From Harry Turtledove, “the Master of Alternate History,” comes a tale of minor league baseball set in an alternate Great Depression America full of wild magic
Since the Big Bubble popped in 1929, life in the United States hasn't been the same. Hotshot wizards will tell you nothing's really changed, but then again, hotshot wizards aren't looking for honest work in Enid, Oklahoma. No paying jobs at the mill, because zombies will work for nothing. The diner on Main Street is seeing hard times as well, because a lot fewer folks can afford to fly carpets in from miles away.
Jack Spivey's just another down-and-out trying to stay alive, doing a little of this and a little of that. Sometimes that means making a few bucks playing ball with the Enid Eagles, against teams from as many as two counties away. And sometimes it means roughing up rival thugs for Big Stu, the guy who calls the shots in Enid.
But one day Jack knocks on the door of the person he's supposed to "deal with"--and realizes that he's not going to do any such thing to the young lady who answers. This means he needs to get out of the reach of Big Stu, who didn't get to where he is by letting defiance go unpunished.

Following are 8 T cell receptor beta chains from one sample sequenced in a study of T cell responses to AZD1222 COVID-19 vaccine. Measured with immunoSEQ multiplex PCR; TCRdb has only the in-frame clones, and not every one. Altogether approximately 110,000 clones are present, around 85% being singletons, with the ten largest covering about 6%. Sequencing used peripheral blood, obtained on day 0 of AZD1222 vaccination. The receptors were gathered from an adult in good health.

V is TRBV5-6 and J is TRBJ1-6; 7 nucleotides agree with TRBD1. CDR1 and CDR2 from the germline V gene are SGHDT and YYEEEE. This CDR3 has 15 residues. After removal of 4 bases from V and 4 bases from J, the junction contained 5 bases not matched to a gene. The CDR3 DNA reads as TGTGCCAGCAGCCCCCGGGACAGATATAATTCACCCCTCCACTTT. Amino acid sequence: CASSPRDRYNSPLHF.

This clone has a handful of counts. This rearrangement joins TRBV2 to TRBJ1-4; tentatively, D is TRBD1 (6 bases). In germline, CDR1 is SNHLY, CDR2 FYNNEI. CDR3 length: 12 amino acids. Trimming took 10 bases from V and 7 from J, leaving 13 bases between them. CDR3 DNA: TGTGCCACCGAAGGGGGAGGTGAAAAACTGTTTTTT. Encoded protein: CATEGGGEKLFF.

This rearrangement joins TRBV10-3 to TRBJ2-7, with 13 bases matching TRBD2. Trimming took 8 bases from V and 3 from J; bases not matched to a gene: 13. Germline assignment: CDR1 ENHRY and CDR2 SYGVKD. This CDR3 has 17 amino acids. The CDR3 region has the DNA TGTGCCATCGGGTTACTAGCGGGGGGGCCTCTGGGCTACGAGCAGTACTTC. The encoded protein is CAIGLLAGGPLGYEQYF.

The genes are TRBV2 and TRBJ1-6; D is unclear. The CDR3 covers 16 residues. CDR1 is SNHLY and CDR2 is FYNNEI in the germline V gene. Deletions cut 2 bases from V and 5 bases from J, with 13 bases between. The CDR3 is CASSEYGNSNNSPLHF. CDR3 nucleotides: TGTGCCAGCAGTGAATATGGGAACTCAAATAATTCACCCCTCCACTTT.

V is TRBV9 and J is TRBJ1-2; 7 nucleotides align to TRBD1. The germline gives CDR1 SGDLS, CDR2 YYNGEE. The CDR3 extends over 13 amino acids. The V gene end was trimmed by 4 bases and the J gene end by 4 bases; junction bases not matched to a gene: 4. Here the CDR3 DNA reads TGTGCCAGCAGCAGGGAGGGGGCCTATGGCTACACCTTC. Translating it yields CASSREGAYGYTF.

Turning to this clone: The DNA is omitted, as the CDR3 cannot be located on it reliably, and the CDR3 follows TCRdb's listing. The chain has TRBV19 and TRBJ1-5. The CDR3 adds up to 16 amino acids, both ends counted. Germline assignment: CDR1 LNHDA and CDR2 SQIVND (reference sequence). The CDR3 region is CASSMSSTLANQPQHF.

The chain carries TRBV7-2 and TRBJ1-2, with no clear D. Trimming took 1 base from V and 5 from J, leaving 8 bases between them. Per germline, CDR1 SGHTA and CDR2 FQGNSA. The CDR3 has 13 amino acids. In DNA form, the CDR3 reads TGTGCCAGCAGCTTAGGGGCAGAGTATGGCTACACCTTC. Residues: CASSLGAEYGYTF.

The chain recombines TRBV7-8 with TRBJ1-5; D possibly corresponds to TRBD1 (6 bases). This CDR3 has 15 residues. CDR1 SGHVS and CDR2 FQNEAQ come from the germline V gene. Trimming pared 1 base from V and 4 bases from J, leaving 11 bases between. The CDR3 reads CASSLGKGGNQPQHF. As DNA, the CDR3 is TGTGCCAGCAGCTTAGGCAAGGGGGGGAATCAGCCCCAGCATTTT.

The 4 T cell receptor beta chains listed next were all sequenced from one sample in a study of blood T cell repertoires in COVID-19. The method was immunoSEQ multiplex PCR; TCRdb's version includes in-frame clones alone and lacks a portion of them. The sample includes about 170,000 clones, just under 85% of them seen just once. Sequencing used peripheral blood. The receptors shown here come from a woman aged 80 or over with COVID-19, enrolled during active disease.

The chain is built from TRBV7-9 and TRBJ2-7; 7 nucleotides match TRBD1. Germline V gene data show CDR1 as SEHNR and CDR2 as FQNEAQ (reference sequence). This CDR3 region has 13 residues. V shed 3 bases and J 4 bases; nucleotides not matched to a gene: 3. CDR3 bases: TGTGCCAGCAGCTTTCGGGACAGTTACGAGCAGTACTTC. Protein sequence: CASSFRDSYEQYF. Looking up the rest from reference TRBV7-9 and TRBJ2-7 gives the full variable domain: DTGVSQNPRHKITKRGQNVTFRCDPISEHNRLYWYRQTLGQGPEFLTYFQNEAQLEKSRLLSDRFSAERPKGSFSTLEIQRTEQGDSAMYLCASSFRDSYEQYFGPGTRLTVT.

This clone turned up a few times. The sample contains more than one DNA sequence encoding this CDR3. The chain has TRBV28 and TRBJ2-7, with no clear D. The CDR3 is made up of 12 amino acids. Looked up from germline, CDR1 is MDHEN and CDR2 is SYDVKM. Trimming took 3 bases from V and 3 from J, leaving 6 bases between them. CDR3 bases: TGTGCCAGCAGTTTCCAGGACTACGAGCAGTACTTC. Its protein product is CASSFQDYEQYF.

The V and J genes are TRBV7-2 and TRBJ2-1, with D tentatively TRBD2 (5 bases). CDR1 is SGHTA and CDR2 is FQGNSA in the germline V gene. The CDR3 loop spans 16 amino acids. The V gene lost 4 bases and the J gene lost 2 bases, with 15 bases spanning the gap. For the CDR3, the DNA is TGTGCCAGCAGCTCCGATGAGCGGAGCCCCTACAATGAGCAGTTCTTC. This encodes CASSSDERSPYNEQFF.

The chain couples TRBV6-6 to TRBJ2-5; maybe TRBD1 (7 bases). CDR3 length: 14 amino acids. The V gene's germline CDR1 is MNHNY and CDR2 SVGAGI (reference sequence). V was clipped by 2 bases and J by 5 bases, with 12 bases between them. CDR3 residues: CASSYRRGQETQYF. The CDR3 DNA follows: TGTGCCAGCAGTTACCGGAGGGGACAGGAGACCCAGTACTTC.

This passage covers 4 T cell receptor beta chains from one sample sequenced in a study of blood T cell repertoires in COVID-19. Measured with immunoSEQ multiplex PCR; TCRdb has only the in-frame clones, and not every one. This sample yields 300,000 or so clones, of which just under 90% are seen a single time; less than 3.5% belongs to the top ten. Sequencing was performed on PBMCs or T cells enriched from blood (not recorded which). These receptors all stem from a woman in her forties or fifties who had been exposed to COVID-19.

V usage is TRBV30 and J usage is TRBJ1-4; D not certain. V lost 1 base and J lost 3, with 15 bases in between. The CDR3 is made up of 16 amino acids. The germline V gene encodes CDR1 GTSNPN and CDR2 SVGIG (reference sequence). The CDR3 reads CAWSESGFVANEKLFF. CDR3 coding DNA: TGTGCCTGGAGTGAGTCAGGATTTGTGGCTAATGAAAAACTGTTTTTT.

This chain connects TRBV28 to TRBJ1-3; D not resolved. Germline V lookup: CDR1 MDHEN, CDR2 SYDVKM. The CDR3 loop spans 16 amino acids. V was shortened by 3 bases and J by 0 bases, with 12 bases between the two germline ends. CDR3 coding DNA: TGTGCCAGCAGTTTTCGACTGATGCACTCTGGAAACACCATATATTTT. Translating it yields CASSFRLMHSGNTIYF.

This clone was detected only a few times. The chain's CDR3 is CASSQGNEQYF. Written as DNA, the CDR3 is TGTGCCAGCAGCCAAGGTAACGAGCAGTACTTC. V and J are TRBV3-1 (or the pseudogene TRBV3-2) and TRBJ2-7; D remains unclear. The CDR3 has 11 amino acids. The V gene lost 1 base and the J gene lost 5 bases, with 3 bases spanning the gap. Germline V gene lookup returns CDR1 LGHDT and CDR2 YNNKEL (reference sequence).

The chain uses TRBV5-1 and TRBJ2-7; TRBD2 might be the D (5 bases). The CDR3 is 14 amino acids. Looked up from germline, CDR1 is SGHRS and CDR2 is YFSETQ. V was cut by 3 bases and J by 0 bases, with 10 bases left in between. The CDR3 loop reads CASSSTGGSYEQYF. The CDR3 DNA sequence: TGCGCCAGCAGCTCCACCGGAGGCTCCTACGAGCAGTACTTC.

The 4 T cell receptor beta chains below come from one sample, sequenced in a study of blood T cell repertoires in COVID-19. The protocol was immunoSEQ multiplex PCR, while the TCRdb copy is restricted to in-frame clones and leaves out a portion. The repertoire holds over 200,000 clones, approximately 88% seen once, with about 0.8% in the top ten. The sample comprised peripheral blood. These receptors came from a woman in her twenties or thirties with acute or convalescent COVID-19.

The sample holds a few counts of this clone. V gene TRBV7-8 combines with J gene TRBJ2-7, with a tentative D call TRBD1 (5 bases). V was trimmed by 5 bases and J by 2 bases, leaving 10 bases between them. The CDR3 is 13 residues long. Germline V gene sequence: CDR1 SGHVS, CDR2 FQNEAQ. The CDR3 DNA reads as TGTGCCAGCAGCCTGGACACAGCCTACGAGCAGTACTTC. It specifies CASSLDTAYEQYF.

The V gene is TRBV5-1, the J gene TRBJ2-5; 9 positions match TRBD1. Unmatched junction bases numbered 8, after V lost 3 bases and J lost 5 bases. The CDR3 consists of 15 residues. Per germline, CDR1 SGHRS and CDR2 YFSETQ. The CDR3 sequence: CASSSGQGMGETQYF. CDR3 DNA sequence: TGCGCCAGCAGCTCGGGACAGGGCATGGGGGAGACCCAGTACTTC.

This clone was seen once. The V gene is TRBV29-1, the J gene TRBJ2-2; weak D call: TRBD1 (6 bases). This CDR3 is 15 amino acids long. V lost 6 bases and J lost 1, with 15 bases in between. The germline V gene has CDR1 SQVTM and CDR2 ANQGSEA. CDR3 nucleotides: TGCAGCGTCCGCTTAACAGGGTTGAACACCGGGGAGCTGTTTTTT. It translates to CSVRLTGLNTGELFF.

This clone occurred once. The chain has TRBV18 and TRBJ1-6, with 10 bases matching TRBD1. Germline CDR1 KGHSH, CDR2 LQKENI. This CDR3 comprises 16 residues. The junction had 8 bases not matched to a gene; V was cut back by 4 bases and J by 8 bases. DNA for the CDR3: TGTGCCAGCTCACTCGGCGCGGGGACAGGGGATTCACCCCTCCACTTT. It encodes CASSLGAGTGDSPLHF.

Then the House of Daniel comes to town--a brash band of barnstormers who'll take on any team, and whose antics never fail to entertain. Against the odds Jack secures a berth with them. Now they're off to tour an America that's as shot through with magic as it is dead broke. Jack will never be the same--nor will baseball.
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In a loving callback to the early days of a quintessential American sport, Turtledove (We Install and Other Stories) takes readers on a scenic tour of the highways and byways of an alternate United States in 1934. The magic-infused country is recovering from the Great Depression; vampires haunt the night, zombies perform unpaid labor, and flying carpets exist alongside automobiles. When semipro baseball player Jack Spivey lands in trouble after refusing to do a bad thing for a bad man, he leaves his small Oklahoma hometown and never looks back. He wins a spot on the House of Daniel, a ball team that spends all of its time on the road (based on the real-world Israelite House of David traveling team). This lifestyle challenges his racist upbringing and criteria for happiness. Turtledove's feel for historical accuracy brings Jack's era to life and keeps an otherwise episodic travelogue from growing stale. However, one could strip out the fantasy elements without overtly affecting the story, making this ideal for baseball lovers but less so for genre fanatics.